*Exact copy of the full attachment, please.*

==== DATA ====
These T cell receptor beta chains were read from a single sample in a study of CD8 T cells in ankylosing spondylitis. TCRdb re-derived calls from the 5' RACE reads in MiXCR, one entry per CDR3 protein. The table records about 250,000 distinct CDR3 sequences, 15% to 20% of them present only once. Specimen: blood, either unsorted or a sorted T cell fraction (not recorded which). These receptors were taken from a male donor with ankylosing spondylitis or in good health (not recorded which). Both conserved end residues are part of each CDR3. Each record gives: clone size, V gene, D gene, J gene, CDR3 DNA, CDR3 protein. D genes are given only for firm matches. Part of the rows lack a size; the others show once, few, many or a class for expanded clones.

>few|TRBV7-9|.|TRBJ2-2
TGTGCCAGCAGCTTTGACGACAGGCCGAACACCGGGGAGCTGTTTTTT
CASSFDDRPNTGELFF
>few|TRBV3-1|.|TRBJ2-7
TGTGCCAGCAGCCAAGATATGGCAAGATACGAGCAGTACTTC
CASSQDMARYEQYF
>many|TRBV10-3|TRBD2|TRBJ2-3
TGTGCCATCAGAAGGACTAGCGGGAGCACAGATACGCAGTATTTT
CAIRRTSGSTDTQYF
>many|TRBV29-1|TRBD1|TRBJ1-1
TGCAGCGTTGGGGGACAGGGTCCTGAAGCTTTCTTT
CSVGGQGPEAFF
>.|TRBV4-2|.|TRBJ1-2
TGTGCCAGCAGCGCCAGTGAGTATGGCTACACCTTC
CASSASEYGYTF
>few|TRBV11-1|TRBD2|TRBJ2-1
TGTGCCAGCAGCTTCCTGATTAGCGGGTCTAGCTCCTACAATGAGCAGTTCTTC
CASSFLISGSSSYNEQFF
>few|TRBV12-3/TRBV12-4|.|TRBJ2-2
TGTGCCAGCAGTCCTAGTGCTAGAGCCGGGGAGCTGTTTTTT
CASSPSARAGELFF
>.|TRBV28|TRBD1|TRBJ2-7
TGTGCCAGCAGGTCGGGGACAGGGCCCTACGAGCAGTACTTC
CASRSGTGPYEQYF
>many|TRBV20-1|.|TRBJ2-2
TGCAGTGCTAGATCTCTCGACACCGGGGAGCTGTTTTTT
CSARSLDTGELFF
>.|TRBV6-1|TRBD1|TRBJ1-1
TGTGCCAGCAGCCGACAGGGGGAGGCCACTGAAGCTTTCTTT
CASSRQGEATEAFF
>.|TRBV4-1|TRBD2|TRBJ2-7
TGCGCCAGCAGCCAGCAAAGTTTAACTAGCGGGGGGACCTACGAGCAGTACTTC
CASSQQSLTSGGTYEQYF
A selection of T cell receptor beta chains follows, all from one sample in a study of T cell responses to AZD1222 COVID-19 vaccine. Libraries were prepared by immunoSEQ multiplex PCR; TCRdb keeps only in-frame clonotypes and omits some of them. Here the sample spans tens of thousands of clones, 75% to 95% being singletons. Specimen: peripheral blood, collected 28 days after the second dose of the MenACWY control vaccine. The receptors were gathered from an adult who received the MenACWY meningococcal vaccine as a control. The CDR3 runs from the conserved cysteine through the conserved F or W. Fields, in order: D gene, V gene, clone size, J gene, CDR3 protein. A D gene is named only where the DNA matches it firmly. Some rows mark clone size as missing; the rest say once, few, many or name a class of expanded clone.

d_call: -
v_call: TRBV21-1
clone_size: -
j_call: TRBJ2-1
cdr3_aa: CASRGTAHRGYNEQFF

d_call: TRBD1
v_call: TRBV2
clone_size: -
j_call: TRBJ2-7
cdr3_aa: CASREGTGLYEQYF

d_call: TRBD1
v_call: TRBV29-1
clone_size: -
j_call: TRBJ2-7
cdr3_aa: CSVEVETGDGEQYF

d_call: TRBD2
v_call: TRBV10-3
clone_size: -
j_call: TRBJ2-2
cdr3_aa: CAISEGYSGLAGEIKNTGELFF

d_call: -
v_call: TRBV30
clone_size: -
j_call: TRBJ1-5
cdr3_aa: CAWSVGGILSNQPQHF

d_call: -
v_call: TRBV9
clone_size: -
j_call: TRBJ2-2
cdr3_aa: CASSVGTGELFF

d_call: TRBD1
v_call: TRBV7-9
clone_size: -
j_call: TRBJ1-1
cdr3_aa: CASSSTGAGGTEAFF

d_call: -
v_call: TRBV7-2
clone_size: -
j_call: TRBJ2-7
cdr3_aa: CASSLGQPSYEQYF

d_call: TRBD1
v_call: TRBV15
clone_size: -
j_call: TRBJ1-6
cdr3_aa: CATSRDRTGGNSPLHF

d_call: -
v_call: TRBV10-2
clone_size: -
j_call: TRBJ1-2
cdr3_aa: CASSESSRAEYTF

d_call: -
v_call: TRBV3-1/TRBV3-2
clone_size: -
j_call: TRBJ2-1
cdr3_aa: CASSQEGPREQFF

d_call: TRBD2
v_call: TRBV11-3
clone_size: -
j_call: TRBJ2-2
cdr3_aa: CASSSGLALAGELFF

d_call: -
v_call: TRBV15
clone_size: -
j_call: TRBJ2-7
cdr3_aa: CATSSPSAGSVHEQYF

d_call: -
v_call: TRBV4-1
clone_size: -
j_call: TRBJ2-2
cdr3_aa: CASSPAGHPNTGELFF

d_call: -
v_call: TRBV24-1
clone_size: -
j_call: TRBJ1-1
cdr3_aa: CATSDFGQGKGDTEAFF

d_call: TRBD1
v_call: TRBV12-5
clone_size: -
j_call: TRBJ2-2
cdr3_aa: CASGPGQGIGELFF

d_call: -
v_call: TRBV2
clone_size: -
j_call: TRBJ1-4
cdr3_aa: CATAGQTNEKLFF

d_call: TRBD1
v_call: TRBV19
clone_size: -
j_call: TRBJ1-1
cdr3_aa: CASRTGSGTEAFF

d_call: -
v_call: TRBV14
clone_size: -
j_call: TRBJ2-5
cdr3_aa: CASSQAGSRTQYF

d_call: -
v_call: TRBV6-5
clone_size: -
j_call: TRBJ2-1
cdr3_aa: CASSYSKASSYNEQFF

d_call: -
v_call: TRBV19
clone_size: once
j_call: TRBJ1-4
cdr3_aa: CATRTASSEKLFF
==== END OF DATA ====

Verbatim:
These T cell receptor beta chains were read from a single sample in a study of CD8 T cells in ankylosing spondylitis. TCRdb re-derived calls from the 5' RACE reads in MiXCR, one entry per CDR3 protein. The table records about 250,000 distinct CDR3 sequences, 15% to 20% of them present only once. Specimen: blood, either unsorted or a sorted T cell fraction (not recorded which). These receptors were taken from a male donor with ankylosing spondylitis or in good health (not recorded which). Both conserved end residues are part of each CDR3. Each record gives: clone size, V gene, D gene, J gene, CDR3 DNA, CDR3 protein. D genes are given only for firm matches. Part of the rows lack a size; the others show once, few, many or a class for expanded clones.

>few|TRBV7-9|.|TRBJ2-2
TGTGCCAGCAGCTTTGACGACAGGCCGAACACCGGGGAGCTGTTTTTT
CASSFDDRPNTGELFF
>few|TRBV3-1|.|TRBJ2-7
TGTGCCAGCAGCCAAGATATGGCAAGATACGAGCAGTACTTC
CASSQDMARYEQYF
>many|TRBV10-3|TRBD2|TRBJ2-3
TGTGCCATCAGAAGGACTAGCGGGAGCACAGATACGCAGTATTTT
CAIRRTSGSTDTQYF
>many|TRBV29-1|TRBD1|TRBJ1-1
TGCAGCGTTGGGGGACAGGGTCCTGAAGCTTTCTTT
CSVGGQGPEAFF
>.|TRBV4-2|.|TRBJ1-2
TGTGCCAGCAGCGCCAGTGAGTATGGCTACACCTTC
CASSASEYGYTF
>few|TRBV11-1|TRBD2|TRBJ2-1
TGTGCCAGCAGCTTCCTGATTAGCGGGTCTAGCTCCTACAATGAGCAGTTCTTC
CASSFLISGSSSYNEQFF
>few|TRBV12-3/TRBV12-4|.|TRBJ2-2
TGTGCCAGCAGTCCTAGTGCTAGAGCCGGGGAGCTGTTTTTT
CASSPSARAGELFF
>.|TRBV28|TRBD1|TRBJ2-7
TGTGCCAGCAGGTCGGGGACAGGGCCCTACGAGCAGTACTTC
CASRSGTGPYEQYF
>many|TRBV20-1|.|TRBJ2-2
TGCAGTGCTAGATCTCTCGACACCGGGGAGCTGTTTTTT
CSARSLDTGELFF
>.|TRBV6-1|TRBD1|TRBJ1-1
TGTGCCAGCAGCCGACAGGGGGAGGCCACTGAAGCTTTCTTT
CASSRQGEATEAFF
>.|TRBV4-1|TRBD2|TRBJ2-7
TGCGCCAGCAGCCAGCAAAGTTTAACTAGCGGGGGGACCTACGAGCAGTACTTC
CASSQQSLTSGGTYEQYF
A selection of T cell receptor beta chains follows, all from one sample in a study of T cell responses to AZD1222 COVID-19 vaccine. Libraries were prepared by immunoSEQ multiplex PCR; TCRdb keeps only in-frame clonotypes and omits some of them. Here the sample spans tens of thousands of clones, 75% to 95% being singletons. Specimen: peripheral blood, collected 28 days after the second dose of the MenACWY control vaccine. The receptors were gathered from an adult who received the MenACWY meningococcal vaccine as a control. The CDR3 runs from the conserved cysteine through the conserved F or W. Fields, in order: D gene, V gene, clone size, J gene, CDR3 protein. A D gene is named only where the DNA matches it firmly. Some rows mark clone size as missing; the rest say once, few, many or name a class of expanded clone.

d_call: -
v_call: TRBV21-1
clone_size: -
j_call: TRBJ2-1
cdr3_aa: CASRGTAHRGYNEQFF

d_call: TRBD1
v_call: TRBV2
clone_size: -
j_call: TRBJ2-7
cdr3_aa: CASREGTGLYEQYF

d_call: TRBD1
v_call: TRBV29-1
clone_size: -
j_call: TRBJ2-7
cdr3_aa: CSVEVETGDGEQYF

d_call: TRBD2
v_call: TRBV10-3
clone_size: -
j_call: TRBJ2-2
cdr3_aa: CAISEGYSGLAGEIKNTGELFF

d_call: -
v_call: TRBV30
clone_size: -
j_call: TRBJ1-5
cdr3_aa: CAWSVGGILSNQPQHF

d_call: -
v_call: TRBV9
clone_size: -
j_call: TRBJ2-2
cdr3_aa: CASSVGTGELFF

d_call: TRBD1
v_call: TRBV7-9
clone_size: -
j_call: TRBJ1-1
cdr3_aa: CASSSTGAGGTEAFF

d_call: -
v_call: TRBV7-2
clone_size: -
j_call: TRBJ2-7
cdr3_aa: CASSLGQPSYEQYF

d_call: TRBD1
v_call: TRBV15
clone_size: -
j_call: TRBJ1-6
cdr3_aa: CATSRDRTGGNSPLHF

d_call: -
v_call: TRBV10-2
clone_size: -
j_call: TRBJ1-2
cdr3_aa: CASSESSRAEYTF

d_call: -
v_call: TRBV3-1/TRBV3-2
clone_size: -
j_call: TRBJ2-1
cdr3_aa: CASSQEGPREQFF

d_call: TRBD2
v_call: TRBV11-3
clone_size: -
j_call: TRBJ2-2
cdr3_aa: CASSSGLALAGELFF

d_call: -
v_call: TRBV15
clone_size: -
j_call: TRBJ2-7
cdr3_aa: CATSSPSAGSVHEQYF

d_call: -
v_call: TRBV4-1
clone_size: -
j_call: TRBJ2-2
cdr3_aa: CASSPAGHPNTGELFF

d_call: -
v_call: TRBV24-1
clone_size: -
j_call: TRBJ1-1
cdr3_aa: CATSDFGQGKGDTEAFF

d_call: TRBD1
v_call: TRBV12-5
clone_size: -
j_call: TRBJ2-2
cdr3_aa: CASGPGQGIGELFF

d_call: -
v_call: TRBV2
clone_size: -
j_call: TRBJ1-4
cdr3_aa: CATAGQTNEKLFF

d_call: TRBD1
v_call: TRBV19
clone_size: -
j_call: TRBJ1-1
cdr3_aa: CASRTGSGTEAFF

d_call: -
v_call: TRBV14
clone_size: -
j_call: TRBJ2-5
cdr3_aa: CASSQAGSRTQYF

d_call: -
v_call: TRBV6-5
clone_size: -
j_call: TRBJ2-1
cdr3_aa: CASSYSKASSYNEQFF

d_call: -
v_call: TRBV19
clone_size: once
j_call: TRBJ1-4
cdr3_aa: CATRTASSEKLFF